North Carolina Lease Agreement Templates (6)

A North Carolina lease agreement is a legal contract between a landlord and a tenant for the rental of a property. This agreement is usually for 12 months and clarifies the duties, responsibilities, and payments to be made in exchange for the use of another property. A credit and background may be made on the renter to ensure they can cover the rent and pay on a monthly basis.

Last updated April 6th, 2024

A North Carolina lease agreement is a legal contract between a landlord and a tenant for the rental of a property. This agreement is usually for 12 months and clarifies the duties, responsibilities, and payments to be made in exchange for the use of another property. A credit and background may be made on the renter to ensure they can cover the rent and pay on a monthly basis.

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By Type (6)

Standard Lease Agreement – A typical lease in which a landlord rents a property to a tenant for a 12-month duration.
Commercial Lease Agreement – A contract between a business and landlord that lays out the duties of both parties for a property rental.
Month-to-Month Lease Agreement – Either party can usually end this lease with a 30-day notice; it renews after each payment.
Rent-to-Own Agreement – This is a standard lease with the added bonus that the renter can purchase the property after the lease ends.
Roommate Agreement – A contract between two individuals that clarifies the duties, such as cleaning, and responsibilities of each during the time they live together.
Sublease Agreement – This agreement is for when a renter is re-renting out the space and should be approved by the landlord.

Disclosures (2)

Lead-Based Paint Disclosure – For properties being rented that were built before 1978, each tenant must review and sign this disclosure to ensure they are familiar with the potential harms of toxic paint on the premises.

Security Deposit Receipt—The landlord is responsible for giving their tenant a security deposit receipt within 30 days of move-in day. The receipt must list the bank’s name and address where the funds are being held.

Security Deposit

Maximum Amount – A landlord may charge a tenant a security deposit of up to two months or, for month-to-month renters, one and one-half months of rent. § 42-51(b)

Returning to Tenant – A tenant must receive their security deposit back within 30 days of the lease’s end date. § 42-52

Interest – The landlord is not responsible for accruing interest on the security deposit in North Carolina.

Itemized List Required? – If the landlord deducts any amount of the security deposit, they must provide a list of damages done to the property. § 42-52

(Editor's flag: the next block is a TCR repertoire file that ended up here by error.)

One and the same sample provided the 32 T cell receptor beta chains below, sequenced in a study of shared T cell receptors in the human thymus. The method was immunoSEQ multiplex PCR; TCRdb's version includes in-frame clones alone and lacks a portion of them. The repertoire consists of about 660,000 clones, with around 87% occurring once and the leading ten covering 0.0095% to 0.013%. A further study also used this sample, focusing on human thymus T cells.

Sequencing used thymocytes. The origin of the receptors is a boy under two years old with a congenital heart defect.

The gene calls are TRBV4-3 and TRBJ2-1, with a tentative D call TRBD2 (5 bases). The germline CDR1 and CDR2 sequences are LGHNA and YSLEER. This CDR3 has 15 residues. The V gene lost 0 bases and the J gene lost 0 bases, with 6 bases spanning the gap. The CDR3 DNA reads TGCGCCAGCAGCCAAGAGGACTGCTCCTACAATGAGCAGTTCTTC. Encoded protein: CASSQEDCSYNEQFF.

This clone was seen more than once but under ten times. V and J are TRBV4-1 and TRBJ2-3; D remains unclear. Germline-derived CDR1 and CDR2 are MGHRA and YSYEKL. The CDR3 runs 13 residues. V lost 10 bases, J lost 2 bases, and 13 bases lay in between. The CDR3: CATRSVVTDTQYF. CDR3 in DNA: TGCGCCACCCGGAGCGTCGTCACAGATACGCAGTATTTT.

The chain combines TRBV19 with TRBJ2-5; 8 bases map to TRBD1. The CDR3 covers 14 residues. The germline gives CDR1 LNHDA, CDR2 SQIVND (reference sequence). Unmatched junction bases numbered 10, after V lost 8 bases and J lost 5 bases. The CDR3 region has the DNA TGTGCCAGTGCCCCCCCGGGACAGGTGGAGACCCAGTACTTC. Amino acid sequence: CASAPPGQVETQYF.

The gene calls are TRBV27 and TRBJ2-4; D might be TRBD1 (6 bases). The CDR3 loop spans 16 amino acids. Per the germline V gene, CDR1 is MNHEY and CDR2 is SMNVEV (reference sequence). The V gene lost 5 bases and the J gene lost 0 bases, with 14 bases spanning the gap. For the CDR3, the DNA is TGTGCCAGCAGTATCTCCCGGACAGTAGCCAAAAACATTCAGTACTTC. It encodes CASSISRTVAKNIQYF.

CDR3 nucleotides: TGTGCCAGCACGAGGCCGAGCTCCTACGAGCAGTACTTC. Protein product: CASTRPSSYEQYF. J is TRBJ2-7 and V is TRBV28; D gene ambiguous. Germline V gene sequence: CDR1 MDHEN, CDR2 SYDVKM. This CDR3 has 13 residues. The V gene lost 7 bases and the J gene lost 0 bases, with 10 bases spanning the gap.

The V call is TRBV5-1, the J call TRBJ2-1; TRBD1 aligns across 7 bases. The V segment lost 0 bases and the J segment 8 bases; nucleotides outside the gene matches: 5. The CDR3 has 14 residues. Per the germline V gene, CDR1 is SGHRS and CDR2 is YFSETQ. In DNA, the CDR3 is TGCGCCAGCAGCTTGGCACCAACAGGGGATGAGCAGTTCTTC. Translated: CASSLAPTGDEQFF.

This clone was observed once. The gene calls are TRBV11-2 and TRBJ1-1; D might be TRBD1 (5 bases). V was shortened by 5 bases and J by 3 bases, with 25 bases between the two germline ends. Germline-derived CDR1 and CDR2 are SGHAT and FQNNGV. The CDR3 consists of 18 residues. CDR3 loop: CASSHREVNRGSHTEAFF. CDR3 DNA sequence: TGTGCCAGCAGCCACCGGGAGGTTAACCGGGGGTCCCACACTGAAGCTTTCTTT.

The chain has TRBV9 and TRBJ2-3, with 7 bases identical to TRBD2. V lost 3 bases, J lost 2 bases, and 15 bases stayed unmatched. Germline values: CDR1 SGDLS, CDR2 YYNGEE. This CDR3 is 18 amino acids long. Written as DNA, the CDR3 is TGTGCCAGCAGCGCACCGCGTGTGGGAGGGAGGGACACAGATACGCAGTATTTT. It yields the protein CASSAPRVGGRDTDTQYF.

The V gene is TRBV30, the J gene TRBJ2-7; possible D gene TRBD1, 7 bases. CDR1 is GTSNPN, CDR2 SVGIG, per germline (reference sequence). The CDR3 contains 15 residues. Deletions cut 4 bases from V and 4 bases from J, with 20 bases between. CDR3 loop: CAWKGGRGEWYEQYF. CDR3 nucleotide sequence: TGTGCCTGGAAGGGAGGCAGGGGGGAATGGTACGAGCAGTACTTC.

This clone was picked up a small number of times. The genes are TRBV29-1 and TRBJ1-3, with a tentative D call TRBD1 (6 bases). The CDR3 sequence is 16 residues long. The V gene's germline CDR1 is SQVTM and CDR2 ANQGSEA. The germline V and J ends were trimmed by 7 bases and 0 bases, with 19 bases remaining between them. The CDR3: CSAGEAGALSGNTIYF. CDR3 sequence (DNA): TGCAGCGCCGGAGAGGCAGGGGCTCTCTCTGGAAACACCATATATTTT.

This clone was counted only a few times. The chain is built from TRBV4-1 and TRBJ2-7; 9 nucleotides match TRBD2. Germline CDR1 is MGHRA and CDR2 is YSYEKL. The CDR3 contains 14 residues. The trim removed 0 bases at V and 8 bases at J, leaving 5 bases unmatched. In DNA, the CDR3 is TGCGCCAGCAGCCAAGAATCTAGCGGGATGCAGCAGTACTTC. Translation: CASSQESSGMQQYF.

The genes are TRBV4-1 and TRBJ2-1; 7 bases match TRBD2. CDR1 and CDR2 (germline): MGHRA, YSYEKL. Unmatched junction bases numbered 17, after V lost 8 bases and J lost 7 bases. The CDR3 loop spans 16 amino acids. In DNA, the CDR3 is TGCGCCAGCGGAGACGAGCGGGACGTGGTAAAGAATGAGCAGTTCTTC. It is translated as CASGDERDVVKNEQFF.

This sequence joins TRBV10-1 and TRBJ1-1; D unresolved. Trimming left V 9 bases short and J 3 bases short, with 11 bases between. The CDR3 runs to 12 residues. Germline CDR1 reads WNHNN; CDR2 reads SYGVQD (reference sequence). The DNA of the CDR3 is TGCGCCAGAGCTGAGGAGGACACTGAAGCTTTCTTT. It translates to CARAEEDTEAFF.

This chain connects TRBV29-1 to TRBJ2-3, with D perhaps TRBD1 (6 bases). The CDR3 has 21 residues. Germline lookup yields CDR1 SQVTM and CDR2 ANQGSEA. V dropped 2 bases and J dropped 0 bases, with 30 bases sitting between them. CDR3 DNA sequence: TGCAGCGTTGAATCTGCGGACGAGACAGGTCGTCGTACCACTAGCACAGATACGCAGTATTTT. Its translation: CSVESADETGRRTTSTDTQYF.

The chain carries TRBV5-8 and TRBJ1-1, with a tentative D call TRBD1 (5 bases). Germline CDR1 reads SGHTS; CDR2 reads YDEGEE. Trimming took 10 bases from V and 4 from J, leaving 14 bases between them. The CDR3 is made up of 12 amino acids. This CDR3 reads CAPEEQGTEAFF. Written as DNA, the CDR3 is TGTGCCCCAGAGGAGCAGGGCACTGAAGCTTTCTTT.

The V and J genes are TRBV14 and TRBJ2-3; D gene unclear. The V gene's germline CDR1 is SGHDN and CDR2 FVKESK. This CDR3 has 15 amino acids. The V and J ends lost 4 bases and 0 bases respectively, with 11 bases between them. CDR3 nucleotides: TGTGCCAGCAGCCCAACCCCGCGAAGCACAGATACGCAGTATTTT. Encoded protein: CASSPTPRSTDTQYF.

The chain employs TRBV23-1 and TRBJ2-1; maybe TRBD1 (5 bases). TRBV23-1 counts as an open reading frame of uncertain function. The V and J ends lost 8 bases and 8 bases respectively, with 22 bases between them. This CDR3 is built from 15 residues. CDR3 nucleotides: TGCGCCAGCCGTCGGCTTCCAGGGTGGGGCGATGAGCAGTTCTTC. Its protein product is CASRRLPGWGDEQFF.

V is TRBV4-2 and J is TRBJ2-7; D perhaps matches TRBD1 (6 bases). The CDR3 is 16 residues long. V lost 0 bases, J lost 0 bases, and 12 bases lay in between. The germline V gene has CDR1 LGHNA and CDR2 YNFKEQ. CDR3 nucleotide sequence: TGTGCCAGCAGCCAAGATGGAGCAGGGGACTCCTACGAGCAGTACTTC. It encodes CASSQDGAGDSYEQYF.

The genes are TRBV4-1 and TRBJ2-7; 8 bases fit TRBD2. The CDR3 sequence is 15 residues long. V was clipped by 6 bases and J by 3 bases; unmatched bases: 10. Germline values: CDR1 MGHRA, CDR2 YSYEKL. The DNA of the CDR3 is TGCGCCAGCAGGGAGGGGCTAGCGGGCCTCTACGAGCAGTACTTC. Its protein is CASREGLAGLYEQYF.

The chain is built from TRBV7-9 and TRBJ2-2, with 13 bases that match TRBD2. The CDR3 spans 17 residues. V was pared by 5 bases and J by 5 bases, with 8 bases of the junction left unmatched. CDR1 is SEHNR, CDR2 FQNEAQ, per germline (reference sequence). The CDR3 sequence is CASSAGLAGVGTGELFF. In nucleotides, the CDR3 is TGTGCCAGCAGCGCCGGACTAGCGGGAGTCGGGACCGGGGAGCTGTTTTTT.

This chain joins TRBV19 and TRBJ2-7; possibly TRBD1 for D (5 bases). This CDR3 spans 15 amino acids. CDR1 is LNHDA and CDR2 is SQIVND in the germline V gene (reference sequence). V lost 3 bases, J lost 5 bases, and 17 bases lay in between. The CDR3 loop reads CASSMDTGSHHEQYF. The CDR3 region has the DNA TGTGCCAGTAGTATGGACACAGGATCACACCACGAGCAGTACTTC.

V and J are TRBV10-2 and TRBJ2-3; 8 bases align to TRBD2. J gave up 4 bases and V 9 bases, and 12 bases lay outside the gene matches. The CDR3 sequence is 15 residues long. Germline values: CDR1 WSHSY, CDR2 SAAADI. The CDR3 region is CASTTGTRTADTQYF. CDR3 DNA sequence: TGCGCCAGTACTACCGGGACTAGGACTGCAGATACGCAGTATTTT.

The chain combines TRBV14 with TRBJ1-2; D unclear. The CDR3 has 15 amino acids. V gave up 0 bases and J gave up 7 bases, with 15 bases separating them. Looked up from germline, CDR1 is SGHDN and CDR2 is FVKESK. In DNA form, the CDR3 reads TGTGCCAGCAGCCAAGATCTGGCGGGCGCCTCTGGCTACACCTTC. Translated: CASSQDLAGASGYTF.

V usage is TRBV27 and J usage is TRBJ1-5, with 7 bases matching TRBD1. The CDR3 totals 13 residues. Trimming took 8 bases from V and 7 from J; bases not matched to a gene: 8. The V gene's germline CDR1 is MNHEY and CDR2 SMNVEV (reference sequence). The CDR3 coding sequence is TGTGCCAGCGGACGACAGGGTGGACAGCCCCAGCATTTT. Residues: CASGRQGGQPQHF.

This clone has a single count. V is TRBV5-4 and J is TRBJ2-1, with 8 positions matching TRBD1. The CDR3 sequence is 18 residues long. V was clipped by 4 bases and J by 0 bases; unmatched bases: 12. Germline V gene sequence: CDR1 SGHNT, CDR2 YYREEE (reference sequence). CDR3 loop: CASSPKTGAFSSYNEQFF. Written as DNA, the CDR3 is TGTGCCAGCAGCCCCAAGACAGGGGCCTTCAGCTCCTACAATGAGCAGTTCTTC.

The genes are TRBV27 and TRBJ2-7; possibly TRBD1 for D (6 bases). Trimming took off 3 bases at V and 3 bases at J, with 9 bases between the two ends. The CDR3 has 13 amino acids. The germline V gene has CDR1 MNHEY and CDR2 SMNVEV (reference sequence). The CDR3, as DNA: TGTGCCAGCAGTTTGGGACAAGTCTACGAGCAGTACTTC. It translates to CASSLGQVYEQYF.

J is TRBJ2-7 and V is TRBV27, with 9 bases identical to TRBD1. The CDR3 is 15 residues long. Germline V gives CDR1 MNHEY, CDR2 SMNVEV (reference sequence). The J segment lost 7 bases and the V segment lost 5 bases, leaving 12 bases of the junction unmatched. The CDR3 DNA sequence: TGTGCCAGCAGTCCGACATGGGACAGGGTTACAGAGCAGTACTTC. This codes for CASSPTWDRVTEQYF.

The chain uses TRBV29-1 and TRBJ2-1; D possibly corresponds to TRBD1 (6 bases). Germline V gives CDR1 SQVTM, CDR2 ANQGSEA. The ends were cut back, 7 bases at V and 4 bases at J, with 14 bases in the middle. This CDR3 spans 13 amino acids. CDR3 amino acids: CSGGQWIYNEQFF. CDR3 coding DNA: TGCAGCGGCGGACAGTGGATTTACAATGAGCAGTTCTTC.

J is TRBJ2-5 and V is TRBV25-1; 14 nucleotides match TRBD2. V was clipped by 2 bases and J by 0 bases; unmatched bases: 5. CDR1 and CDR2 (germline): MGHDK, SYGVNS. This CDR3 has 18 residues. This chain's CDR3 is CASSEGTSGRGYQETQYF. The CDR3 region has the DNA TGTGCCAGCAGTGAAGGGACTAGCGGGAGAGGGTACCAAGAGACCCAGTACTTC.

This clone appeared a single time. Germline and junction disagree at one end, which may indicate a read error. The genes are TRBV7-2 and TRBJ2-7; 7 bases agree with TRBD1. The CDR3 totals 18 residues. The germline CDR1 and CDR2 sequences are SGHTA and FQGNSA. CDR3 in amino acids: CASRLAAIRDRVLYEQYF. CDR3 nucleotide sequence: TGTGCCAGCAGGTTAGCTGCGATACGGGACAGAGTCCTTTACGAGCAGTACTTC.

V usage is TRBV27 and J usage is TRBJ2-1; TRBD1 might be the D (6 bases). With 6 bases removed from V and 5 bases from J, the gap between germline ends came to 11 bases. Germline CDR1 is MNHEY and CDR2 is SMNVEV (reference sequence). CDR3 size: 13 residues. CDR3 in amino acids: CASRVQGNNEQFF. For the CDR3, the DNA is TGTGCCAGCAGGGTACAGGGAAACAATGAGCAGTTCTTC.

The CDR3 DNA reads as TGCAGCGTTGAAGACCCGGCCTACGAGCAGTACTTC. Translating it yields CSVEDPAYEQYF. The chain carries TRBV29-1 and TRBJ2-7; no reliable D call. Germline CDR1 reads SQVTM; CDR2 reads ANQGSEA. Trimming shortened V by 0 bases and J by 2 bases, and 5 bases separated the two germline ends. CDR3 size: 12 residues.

Separate Bank Account – In North Carolina, the landlord is required to keep the security deposit in a federally insured bank. § 42-50

Landlord Access

General Access – While a landlord in North Carolina does not need to give specific notice, they are advised to provide at least 24 hours’ notice before entering the leased property.

Emergency Access – No laws in North Carolina address emergency access for landlords to enter their property.

Paying Rent

Grace Period – North Carolina has a 5-day grace period during which a renter may not be charged a late fee. § 42-46(a)

Maximum Late Fee – If the rent is not paid on time, then the landlord may charge $15 or 5% of the monthly payment, whichever is larger. § 42-46(a)(1)

Returned Checks (NSF) – In North Carolina, Writing a bad rent check may result in a maximum $35 fee from the landlord. § 25-3-506

Withholding Rent – Tenants are not permitted to withhold rent if they have an issue or concern with their rental unit. Failure to fix any problem with the property may result in legal action against the landlord. Landlord-Tenant Law (p.4)

Reasons for Eviction (3)

Non-Payment of Rent – A 10-day notice to pay or quit may be given to any tenant by a landlord when their rent has not been paid on time. § 42-3

Non-Compliance – There are no specific laws regarding renters being evicted if they do not pay rent. It is always advisable that the landlord issue a notice to pay or quit to begin the eviction process.

Tenant Maintenence – If the tenant does not keep a clean and habitable rental unit, then it may result in the landlord issuing a notice. § 42-43(b)

Lockouts – Without a specific court order, the landlord does not have the legal right to lock out or prevent the tenant from living in the rented unit. § 42-25.6

Leaving Before the End Date – If the tenant abandons their rental, then the landlord must make an effort to re-rent the property to mitigate the loss of rent. Isbey v. Crews, 55 N.C. App. 47, 284 S.E.2d 534 (N.C. Ct. App. 1981)